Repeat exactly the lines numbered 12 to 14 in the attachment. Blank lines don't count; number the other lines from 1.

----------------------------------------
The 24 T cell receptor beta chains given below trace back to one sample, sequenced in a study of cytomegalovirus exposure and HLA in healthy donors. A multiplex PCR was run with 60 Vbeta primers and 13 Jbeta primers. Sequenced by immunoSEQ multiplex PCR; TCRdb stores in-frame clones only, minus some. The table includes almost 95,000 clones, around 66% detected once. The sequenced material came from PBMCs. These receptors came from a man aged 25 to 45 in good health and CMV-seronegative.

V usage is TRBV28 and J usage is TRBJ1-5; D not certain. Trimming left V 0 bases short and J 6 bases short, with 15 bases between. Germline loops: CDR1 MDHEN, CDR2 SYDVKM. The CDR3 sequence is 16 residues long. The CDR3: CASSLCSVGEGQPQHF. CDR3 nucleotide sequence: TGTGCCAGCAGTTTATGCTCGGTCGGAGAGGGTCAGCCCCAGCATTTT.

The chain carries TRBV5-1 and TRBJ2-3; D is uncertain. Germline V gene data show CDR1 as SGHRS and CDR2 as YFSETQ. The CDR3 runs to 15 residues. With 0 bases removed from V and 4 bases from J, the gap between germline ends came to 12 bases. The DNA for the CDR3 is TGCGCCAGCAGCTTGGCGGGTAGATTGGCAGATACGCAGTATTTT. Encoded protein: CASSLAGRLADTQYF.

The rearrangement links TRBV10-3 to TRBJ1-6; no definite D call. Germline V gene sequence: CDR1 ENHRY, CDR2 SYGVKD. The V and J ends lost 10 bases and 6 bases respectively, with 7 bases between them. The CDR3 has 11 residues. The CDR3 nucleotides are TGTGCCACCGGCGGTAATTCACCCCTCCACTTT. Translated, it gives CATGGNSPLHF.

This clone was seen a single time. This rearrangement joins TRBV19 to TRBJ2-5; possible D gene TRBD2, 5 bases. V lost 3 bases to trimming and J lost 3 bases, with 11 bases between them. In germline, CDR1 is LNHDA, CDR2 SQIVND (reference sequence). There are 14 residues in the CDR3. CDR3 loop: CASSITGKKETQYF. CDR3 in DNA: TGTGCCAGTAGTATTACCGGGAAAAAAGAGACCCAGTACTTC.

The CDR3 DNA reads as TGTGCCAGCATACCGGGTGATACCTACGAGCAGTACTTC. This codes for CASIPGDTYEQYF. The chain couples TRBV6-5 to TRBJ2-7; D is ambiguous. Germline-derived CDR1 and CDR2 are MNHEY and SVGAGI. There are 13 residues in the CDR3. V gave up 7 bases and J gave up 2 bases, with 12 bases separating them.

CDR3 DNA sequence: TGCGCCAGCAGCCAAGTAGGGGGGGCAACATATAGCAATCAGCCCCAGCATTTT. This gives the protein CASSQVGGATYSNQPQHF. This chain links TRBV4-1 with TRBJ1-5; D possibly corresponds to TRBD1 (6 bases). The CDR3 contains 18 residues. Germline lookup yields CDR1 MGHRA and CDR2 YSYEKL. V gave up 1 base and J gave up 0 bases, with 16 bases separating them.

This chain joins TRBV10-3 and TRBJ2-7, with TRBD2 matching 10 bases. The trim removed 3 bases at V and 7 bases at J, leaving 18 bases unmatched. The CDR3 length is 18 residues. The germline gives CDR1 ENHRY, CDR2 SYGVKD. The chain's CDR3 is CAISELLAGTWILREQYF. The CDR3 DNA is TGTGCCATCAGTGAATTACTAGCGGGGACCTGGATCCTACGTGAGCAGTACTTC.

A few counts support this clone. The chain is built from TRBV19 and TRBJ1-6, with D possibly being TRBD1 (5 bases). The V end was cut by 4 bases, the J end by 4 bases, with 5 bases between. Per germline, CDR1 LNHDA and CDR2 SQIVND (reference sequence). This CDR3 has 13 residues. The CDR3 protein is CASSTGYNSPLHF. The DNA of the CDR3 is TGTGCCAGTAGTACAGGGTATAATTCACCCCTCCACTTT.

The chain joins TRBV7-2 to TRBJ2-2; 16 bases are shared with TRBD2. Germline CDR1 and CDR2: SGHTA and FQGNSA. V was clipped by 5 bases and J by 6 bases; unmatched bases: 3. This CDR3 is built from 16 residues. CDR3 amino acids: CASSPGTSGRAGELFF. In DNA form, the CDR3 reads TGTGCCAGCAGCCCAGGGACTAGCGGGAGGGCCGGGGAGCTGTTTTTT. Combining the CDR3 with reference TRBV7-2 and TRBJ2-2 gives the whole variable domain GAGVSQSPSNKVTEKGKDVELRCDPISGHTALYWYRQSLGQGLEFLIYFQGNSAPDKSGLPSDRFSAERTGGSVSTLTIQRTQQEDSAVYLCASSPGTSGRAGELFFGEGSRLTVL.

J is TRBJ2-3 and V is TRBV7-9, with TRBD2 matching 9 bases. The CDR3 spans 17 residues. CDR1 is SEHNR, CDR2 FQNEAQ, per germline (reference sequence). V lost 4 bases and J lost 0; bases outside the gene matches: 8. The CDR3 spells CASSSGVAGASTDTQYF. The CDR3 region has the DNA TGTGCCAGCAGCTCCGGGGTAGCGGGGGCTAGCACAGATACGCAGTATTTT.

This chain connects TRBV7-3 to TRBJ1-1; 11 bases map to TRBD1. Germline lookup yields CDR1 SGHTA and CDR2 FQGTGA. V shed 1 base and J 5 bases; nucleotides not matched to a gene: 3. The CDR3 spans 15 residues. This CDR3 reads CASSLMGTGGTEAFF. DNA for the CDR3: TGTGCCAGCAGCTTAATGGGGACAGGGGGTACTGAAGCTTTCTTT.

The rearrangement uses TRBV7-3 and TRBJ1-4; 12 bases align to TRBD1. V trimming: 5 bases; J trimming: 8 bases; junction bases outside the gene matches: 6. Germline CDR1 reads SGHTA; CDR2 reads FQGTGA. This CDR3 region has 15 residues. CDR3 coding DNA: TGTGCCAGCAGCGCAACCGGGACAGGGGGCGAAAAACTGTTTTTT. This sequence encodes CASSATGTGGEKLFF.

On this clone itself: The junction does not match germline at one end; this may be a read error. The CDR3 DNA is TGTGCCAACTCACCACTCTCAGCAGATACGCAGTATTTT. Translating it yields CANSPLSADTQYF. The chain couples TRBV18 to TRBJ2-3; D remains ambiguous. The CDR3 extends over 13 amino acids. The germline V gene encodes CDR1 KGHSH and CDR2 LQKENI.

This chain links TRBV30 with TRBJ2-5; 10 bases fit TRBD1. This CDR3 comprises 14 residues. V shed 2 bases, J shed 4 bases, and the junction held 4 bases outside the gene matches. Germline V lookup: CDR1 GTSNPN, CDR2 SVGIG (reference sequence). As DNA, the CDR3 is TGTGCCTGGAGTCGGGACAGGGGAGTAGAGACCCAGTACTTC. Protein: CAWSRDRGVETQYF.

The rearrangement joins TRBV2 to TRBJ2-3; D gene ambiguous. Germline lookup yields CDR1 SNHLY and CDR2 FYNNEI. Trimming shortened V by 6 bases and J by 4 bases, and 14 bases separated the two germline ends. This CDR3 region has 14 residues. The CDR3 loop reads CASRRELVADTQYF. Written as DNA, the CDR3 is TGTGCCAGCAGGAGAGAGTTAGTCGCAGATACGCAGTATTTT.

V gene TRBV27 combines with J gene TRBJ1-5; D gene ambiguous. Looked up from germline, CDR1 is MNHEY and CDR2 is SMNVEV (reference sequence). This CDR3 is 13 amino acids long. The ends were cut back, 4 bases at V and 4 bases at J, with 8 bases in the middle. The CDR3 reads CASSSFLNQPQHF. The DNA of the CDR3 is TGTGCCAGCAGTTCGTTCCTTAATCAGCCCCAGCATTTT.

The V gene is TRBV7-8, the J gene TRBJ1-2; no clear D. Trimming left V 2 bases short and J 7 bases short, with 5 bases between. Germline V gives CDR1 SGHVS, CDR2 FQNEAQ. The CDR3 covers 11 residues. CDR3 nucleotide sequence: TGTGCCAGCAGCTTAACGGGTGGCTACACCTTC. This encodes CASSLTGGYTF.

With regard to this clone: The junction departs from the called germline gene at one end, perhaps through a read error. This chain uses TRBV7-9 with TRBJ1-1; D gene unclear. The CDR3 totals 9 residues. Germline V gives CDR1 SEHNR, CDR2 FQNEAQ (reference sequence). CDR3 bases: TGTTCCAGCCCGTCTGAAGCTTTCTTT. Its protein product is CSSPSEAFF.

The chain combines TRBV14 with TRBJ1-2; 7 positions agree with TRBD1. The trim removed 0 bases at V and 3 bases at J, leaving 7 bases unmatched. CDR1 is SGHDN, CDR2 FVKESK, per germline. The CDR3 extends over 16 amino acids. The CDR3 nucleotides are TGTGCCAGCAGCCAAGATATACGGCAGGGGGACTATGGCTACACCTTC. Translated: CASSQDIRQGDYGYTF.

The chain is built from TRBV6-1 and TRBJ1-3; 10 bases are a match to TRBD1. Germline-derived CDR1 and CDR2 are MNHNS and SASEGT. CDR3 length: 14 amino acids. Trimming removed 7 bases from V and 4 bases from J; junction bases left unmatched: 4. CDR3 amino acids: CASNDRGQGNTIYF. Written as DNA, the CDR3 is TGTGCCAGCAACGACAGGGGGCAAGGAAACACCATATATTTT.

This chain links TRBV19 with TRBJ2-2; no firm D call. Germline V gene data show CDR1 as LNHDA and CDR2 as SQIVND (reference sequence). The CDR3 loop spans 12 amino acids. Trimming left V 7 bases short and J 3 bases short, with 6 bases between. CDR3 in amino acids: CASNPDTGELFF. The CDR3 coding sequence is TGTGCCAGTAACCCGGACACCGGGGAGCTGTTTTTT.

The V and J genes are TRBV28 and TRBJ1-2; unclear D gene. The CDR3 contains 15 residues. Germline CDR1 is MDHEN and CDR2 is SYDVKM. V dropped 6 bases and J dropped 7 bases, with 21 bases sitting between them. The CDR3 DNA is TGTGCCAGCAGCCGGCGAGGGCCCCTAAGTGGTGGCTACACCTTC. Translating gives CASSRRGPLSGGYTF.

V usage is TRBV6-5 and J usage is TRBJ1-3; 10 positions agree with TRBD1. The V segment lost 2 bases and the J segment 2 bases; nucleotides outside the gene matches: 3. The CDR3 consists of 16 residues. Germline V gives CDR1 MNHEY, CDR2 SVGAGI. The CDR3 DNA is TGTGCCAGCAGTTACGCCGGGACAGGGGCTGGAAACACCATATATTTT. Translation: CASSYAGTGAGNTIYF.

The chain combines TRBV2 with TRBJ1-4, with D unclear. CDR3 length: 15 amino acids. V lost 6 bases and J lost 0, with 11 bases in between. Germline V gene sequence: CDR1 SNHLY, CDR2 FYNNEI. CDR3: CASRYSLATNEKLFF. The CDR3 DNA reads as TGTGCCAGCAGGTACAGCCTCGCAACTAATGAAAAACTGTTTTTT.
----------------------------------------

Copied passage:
This chain connects TRBV7-3 to TRBJ1-1; 11 bases map to TRBD1. Germline lookup yields CDR1 SGHTA and CDR2 FQGTGA. V shed 1 base and J 5 bases; nucleotides not matched to a gene: 3. The CDR3 spans 15 residues. This CDR3 reads CASSLMGTGGTEAFF. DNA for the CDR3: TGTGCCAGCAGCTTAATGGGGACAGGGGGTACTGAAGCTTTCTTT.

The rearrangement uses TRBV7-3 and TRBJ1-4; 12 bases align to TRBD1. V trimming: 5 bases; J trimming: 8 bases; junction bases outside the gene matches: 6. Germline CDR1 reads SGHTA; CDR2 reads FQGTGA. This CDR3 region has 15 residues. CDR3 coding DNA: TGTGCCAGCAGCGCAACCGGGACAGGGGGCGAAAAACTGTTTTTT. This sequence encodes CASSATGTGGEKLFF.

On this clone itself: The junction does not match germline at one end; this may be a read error. The CDR3 DNA is TGTGCCAACTCACCACTCTCAGCAGATACGCAGTATTTT. Translating it yields CANSPLSADTQYF. The chain couples TRBV18 to TRBJ2-3; D remains ambiguous. The CDR3 extends over 13 amino acids. The germline V gene encodes CDR1 KGHSH and CDR2 LQKENI.